Beginners Swimming news Technique



Staying within the comfort zone is a one way ticket to Boresville. Each day challenge yourself within practice; there are fewer things more rewarding and more motivating than being able to say that you have done something for the very first time, or done something better than you ever have before.

  1. What’s your vision?
  2. Color the choices
  3. Finish what you start.
  4. Surround yourself with positive people
  5. Challenge yourself on the regular
  6. Catch up on your sleep.
  7. Develop positives from your setbacks
  8. Stop thinking about your big goals.
  9. Link up with a teammate.
  10. Write down your goals for the week
  11. Chase mastery
  12. YouTube some of the sport’s epic performances.
  13. Pick a quote for each day.
  14. Create an environment that promotes success.


Write out what you want to do with your swimming career. What do you want to accomplish? Go to the Olympics? Win state champs? Anchor the relay team? List out all of the cool stuff that you want to do with the sport. Don’t overthink it – dream away. Just make sure you write it down. Thoughts come and go, float away and get forgotten. Put it down to paper.

Being surrounded by people who are constantly digging at one another (and you), complaining, and being otherwise unawesome is a true bummer. Not only is their negativity infectious, but it takes your focus off of the things that matter. Like your goals. Seek out swimmers and peers that have a positive outlook, and don’t engage people who live to complain.

Similarly to choosing a peer group that infuses you with positivity, create an environment around you that encourages success. Having your goals posted up somewhere prominent is a good start. What about some motivational quotes and swimming posters of your favorite athletes? What about the foods and liquids you keep in the fridge? Look around you and ask yourself, are there things I could be doing to create an environment that make it easier for me to succeed?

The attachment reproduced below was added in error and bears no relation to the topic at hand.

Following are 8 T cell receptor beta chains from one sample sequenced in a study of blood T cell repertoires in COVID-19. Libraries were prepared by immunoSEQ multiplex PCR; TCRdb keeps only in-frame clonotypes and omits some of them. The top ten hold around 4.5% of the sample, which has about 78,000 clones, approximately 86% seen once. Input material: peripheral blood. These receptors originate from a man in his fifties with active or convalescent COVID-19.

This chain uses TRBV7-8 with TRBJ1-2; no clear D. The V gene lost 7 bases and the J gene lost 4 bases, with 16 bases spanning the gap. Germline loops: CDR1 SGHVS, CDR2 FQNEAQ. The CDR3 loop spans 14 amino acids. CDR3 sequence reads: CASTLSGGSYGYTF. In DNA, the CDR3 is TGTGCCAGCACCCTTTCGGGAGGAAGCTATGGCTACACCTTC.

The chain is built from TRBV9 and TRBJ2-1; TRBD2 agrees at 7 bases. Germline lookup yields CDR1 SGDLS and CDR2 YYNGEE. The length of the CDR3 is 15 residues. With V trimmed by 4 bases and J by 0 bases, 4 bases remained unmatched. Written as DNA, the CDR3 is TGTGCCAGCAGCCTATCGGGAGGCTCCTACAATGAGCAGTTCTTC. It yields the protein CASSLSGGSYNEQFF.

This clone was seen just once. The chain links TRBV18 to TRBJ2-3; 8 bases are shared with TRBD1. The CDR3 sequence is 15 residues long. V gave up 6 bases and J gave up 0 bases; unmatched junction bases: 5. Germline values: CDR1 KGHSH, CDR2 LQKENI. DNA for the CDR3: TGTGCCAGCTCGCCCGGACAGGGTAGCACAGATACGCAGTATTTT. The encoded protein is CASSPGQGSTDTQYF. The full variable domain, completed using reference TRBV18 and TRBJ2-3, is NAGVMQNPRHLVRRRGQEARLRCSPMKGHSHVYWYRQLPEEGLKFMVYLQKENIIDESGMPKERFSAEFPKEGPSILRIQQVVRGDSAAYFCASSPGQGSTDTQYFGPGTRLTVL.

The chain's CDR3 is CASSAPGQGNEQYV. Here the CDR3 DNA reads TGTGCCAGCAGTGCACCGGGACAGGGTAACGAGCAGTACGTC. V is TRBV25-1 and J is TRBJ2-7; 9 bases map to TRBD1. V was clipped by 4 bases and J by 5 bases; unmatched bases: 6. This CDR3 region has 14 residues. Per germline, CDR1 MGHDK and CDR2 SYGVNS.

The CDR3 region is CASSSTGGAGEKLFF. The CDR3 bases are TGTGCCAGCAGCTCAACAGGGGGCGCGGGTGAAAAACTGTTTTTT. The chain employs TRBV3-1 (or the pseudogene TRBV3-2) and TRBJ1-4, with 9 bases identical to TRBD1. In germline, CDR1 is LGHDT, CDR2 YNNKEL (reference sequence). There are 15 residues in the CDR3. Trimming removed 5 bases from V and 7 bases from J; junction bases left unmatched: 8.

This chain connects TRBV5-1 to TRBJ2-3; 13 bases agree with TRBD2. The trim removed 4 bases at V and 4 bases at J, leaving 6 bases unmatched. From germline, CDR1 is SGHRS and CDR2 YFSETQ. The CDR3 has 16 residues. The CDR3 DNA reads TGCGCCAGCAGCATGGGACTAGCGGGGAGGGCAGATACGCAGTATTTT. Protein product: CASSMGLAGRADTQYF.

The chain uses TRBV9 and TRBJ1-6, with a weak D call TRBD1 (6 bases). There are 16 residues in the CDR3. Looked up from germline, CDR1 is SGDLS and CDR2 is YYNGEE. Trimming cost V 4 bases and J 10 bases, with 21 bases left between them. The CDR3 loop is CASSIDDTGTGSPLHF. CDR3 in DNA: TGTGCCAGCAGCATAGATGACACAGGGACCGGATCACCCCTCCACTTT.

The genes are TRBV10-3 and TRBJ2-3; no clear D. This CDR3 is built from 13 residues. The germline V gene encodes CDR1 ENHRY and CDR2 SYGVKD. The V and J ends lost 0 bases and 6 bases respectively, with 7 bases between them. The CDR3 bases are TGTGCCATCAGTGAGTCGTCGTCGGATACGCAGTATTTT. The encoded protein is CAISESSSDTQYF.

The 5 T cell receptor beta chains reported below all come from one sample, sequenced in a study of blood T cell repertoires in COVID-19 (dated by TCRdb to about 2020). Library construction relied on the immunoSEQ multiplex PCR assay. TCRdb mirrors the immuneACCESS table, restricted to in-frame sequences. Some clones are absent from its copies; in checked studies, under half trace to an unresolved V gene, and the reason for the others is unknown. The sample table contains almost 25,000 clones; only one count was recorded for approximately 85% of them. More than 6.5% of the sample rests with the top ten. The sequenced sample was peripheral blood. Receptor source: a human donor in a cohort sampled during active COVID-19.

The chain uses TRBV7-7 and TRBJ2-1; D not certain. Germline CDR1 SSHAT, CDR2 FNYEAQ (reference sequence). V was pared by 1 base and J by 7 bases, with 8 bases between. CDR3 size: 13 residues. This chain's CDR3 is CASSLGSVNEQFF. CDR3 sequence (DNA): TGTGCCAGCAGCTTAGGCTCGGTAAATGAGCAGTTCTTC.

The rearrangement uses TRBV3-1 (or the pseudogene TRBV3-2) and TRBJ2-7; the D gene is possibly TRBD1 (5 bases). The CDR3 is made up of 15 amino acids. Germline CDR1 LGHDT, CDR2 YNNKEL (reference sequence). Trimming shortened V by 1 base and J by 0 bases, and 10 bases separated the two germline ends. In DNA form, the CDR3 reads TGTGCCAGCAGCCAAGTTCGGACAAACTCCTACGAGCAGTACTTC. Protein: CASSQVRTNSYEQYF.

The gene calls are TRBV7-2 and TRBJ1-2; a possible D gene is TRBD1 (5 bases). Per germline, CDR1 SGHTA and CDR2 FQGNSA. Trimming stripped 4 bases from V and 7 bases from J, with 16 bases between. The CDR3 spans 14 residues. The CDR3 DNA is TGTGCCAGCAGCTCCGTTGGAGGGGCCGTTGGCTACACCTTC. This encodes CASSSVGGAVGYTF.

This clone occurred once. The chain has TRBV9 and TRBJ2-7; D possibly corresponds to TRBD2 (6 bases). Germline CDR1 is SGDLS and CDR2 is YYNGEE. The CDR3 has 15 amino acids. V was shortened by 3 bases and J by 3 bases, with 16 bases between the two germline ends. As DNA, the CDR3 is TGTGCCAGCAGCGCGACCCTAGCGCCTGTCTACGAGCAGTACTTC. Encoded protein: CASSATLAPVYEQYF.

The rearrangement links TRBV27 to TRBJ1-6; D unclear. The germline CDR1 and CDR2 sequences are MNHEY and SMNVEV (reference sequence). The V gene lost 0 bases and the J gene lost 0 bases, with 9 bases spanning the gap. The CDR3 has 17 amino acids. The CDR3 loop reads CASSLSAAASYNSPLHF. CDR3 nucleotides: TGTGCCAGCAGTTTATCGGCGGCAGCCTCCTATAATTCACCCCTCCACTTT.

There are fewer things more crushing to a swimmer’s confidence and motivation than not completing what they set out to do. When you tell yourself that you are going to complete a workout, finish a cycle of training, or complete a team commitment, hold yourself to it. The moment that you become overly flexible with your personal integrity is the moment that your word becomes worth next to nothing. Exceptions create room for more exceptions.

Stay positive in the middle of the storm. Is this a broad point? Yes. Is it simple? Maybe. But is it hilariously and overwhelmingly effective? You know it. A tactic that I have seen to be effective in creating a more positive head-space is the “Hello-Goodbye” technique. The next time you have a negative thought, recognize it (“Hello!”), and then promptly wish it happy trails (“Bye, bye!”). By being conscious of those nasty thoughts, and then dismissing them will do wonders to keep you in a more positive, motivated state of mind.

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About the author

Sanuj Srivastava

Hello everyone ! myself Sanuj Srivastava, I'm a National swimmer and Computer Olympiad winner. I'm working on writing articles for competitive swimming. If you have some problem in swimming that needs some creative injection then that’s where I come in!
My aim is to bring across your message and identity in the most creative way.

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